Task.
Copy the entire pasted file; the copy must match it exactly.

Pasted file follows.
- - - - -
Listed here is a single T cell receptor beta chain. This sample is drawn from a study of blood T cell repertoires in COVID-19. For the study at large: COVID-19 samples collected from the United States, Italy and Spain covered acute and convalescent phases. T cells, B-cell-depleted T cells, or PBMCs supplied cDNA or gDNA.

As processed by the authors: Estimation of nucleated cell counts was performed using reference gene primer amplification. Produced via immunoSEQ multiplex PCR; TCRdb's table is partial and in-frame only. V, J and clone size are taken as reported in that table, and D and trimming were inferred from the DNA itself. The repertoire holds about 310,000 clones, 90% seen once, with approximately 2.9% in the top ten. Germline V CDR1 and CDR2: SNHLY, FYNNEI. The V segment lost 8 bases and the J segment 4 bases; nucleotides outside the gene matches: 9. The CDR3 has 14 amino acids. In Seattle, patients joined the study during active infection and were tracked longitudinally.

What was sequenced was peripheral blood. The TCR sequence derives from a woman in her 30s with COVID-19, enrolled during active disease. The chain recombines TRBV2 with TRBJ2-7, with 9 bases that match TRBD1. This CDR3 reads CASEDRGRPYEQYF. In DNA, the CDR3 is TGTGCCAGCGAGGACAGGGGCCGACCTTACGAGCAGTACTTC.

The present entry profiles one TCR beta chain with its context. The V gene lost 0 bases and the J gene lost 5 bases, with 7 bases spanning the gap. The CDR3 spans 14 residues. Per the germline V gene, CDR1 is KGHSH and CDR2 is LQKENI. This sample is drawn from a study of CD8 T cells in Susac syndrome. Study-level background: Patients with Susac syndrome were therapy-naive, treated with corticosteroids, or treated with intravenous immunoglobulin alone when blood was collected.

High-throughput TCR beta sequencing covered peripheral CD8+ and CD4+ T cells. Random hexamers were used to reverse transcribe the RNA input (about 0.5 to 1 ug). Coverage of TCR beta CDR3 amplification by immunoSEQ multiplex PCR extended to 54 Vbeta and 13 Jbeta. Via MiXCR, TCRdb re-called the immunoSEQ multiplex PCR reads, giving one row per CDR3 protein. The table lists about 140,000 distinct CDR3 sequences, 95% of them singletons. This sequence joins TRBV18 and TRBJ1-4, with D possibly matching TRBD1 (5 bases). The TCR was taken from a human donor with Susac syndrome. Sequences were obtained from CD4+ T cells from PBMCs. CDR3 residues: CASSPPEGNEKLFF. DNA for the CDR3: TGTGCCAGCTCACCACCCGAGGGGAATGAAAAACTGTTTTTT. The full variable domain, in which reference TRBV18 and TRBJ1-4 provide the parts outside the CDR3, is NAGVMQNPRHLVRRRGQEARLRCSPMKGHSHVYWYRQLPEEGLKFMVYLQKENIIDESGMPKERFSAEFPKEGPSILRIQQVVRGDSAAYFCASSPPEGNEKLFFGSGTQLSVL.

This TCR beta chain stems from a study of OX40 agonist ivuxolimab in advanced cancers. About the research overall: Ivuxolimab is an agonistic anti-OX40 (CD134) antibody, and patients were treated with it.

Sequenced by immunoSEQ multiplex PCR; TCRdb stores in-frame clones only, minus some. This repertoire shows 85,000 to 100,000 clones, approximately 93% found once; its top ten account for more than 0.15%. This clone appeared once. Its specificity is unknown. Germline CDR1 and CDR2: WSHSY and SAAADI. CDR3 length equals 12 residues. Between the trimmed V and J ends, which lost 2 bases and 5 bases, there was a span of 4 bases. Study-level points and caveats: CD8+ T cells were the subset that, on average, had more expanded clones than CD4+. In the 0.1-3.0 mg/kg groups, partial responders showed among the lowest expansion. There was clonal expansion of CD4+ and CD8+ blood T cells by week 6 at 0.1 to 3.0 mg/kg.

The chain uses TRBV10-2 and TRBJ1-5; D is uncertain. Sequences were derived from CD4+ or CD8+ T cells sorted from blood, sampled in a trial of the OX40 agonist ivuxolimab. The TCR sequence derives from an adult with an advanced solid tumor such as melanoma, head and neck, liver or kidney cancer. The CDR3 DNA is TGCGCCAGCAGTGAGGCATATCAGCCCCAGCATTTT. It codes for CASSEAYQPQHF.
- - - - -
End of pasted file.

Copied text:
Listed here is a single T cell receptor beta chain. This sample is drawn from a study of blood T cell repertoires in COVID-19. For the study at large: COVID-19 samples collected from the United States, Italy and Spain covered acute and convalescent phases. T cells, B-cell-depleted T cells, or PBMCs supplied cDNA or gDNA.

As processed by the authors: Estimation of nucleated cell counts was performed using reference gene primer amplification. Produced via immunoSEQ multiplex PCR; TCRdb's table is partial and in-frame only. V, J and clone size are taken as reported in that table, and D and trimming were inferred from the DNA itself. The repertoire holds about 310,000 clones, 90% seen once, with approximately 2.9% in the top ten. Germline V CDR1 and CDR2: SNHLY, FYNNEI. The V segment lost 8 bases and the J segment 4 bases; nucleotides outside the gene matches: 9. The CDR3 has 14 amino acids. In Seattle, patients joined the study during active infection and were tracked longitudinally.

What was sequenced was peripheral blood. The TCR sequence derives from a woman in her 30s with COVID-19, enrolled during active disease. The chain recombines TRBV2 with TRBJ2-7, with 9 bases that match TRBD1. This CDR3 reads CASEDRGRPYEQYF. In DNA, the CDR3 is TGTGCCAGCGAGGACAGGGGCCGACCTTACGAGCAGTACTTC.

The present entry profiles one TCR beta chain with its context. The V gene lost 0 bases and the J gene lost 5 bases, with 7 bases spanning the gap. The CDR3 spans 14 residues. Per the germline V gene, CDR1 is KGHSH and CDR2 is LQKENI. This sample is drawn from a study of CD8 T cells in Susac syndrome. Study-level background: Patients with Susac syndrome were therapy-naive, treated with corticosteroids, or treated with intravenous immunoglobulin alone when blood was collected.

High-throughput TCR beta sequencing covered peripheral CD8+ and CD4+ T cells. Random hexamers were used to reverse transcribe the RNA input (about 0.5 to 1 ug). Coverage of TCR beta CDR3 amplification by immunoSEQ multiplex PCR extended to 54 Vbeta and 13 Jbeta. Via MiXCR, TCRdb re-called the immunoSEQ multiplex PCR reads, giving one row per CDR3 protein. The table lists about 140,000 distinct CDR3 sequences, 95% of them singletons. This sequence joins TRBV18 and TRBJ1-4, with D possibly matching TRBD1 (5 bases). The TCR was taken from a human donor with Susac syndrome. Sequences were obtained from CD4+ T cells from PBMCs. CDR3 residues: CASSPPEGNEKLFF. DNA for the CDR3: TGTGCCAGCTCACCACCCGAGGGGAATGAAAAACTGTTTTTT. The full variable domain, in which reference TRBV18 and TRBJ1-4 provide the parts outside the CDR3, is NAGVMQNPRHLVRRRGQEARLRCSPMKGHSHVYWYRQLPEEGLKFMVYLQKENIIDESGMPKERFSAEFPKEGPSILRIQQVVRGDSAAYFCASSPPEGNEKLFFGSGTQLSVL.

This TCR beta chain stems from a study of OX40 agonist ivuxolimab in advanced cancers. About the research overall: Ivuxolimab is an agonistic anti-OX40 (CD134) antibody, and patients were treated with it.

Sequenced by immunoSEQ multiplex PCR; TCRdb stores in-frame clones only, minus some. This repertoire shows 85,000 to 100,000 clones, approximately 93% found once; its top ten account for more than 0.15%. This clone appeared once. Its specificity is unknown. Germline CDR1 and CDR2: WSHSY and SAAADI. CDR3 length equals 12 residues. Between the trimmed V and J ends, which lost 2 bases and 5 bases, there was a span of 4 bases. Study-level points and caveats: CD8+ T cells were the subset that, on average, had more expanded clones than CD4+. In the 0.1-3.0 mg/kg groups, partial responders showed among the lowest expansion. There was clonal expansion of CD4+ and CD8+ blood T cells by week 6 at 0.1 to 3.0 mg/kg.

The chain uses TRBV10-2 and TRBJ1-5; D is uncertain. Sequences were derived from CD4+ or CD8+ T cells sorted from blood, sampled in a trial of the OX40 agonist ivuxolimab. The TCR sequence derives from an adult with an advanced solid tumor such as melanoma, head and neck, liver or kidney cancer. The CDR3 DNA is TGCGCCAGCAGTGAGGCATATCAGCCCCAGCATTTT. It codes for CASSEAYQPQHF.